A schedule of works outlines everything a contractor needs to complete a project. They are typically used on smaller projects lou of a bill of...
The Weekly Reporting Routine
Without structure and routine, construction projects can quickly become a nightmare to manage. Sporadic and unplanned meetings lead to a breakdown in communication; site teams end up working in silos and the project quickly becomes a headache for engineers and project managers to keep track of.
By implementing short term planning and a weekly reporting routine you’ll be able to monitor the day-to-day activities of project, improve productivity, and drive site performance.
Weekly reporting routines for construction
A strong weekly reporting routine consists of a structured series of meetings and activities which religiously take place every week. This ensures that there is a standardised process across the entirety of the project and that reporting is consistent from start to finish.
These meetings ensure a greater level of collaboration between teams, helping to identify potential issues and improve the performance of the overall project. The weekly routine also enables the production of strong, well informed, short term plans.
Why short term plans are beneficial to your project
By creating more granular, short term (weekly) plans, engineers and project managers are able to review the performance of a project on a more frequent basis. This helps identify issues sooner than would otherwise be possible with a more traditional approach.
Ultimately, short term planning provides a greater understanding of the project, reduces delays, and prevents you from overspending on projects.
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What does a weekly reporting routine look like?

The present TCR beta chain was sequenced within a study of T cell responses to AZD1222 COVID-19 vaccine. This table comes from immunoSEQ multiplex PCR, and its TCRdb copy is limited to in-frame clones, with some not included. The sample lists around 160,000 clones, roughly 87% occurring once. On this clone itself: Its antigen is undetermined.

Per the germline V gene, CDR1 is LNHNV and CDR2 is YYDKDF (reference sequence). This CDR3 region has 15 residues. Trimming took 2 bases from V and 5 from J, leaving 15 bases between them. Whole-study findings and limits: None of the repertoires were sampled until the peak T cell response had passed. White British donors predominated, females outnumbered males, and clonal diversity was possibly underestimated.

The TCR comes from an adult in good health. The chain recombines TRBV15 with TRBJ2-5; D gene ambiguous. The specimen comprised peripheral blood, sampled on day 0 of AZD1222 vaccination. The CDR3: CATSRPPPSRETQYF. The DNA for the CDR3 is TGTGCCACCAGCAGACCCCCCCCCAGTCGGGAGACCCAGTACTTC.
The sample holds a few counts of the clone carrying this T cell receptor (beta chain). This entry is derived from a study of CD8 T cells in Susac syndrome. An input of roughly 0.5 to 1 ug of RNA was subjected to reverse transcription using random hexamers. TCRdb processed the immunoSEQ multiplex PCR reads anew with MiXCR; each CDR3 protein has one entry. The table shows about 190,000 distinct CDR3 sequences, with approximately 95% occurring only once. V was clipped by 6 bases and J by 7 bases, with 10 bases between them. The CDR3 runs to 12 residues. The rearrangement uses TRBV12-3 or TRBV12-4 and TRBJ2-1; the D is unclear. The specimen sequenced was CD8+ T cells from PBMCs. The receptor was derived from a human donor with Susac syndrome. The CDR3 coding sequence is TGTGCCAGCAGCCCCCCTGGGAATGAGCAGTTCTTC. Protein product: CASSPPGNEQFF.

Discussions normally take place across a series of performance review, and team co-ordination meetings, which are usually held in a War Room. The process includes the participation of Construction Managers, Superintendents, Foreman, Planners, and Engineers at all levels. Although this is not an extensive list and it may often require the input of various other team members.
Whilst it might look slightly different from one construction project to the next, the processes and timeframes normally look something like this:
An example of how this looks in action:
Project Engineers, Site Engineers, and Foreman will discuss the previous week's work. This is an ideal time to discuss any issues or concerns for the week ahead.
A Weekly interface meeting is held for separate structures and teams to come together, collaborate, arrange handover dates, and mitigate potential clashes.
Senior Project Engineers host co-ordination meetings. Whilst topics may change from week to week, the agenda will normally include:
- Last week’s activities
- The success rate of those activities
- Delays and issues
- An up-to-date view of the programme
- A review of target dates for the coming weeks
- Issues and concerns for the week ahead
- Duration and requirements for the planned work
- Future works and considerations for upcoming work (typically around 12 weeks)
A performance review meeting is held by the Construction Manager and attended by the Superintendent, Senior Project Engineers, and the Area Planner. Again, the specifics might vary from one project to another but the activities usually look something like this:
- The Area Planner produces a Target Programme that highlights the remaining activities for the upcoming 12 weeks.
- Each activity due to take place over the next 12 weeks is to be reviewed line by line and the relevant SPE should advise on any required amendments.
- Critical and subcritical paths from the target programme are then reviewed separately so that senior team members can focus on critical activities.
- Key Milestone Dates are reviewed.
- The Production Control Dashboard is reviewed.
- Root causes for failed tasks are investigated.
Project Engineers produce an updated weekly programme which should be based on the team discussions and interface meetings held during the week. This includes actual data from the week prior and the next 3 weeks of the look ahead plan.
Thanks for reading! If you enjoyed this article and would like to learn more driving short term performance in construction, check out The Ultimate Guide To Construction Reporting.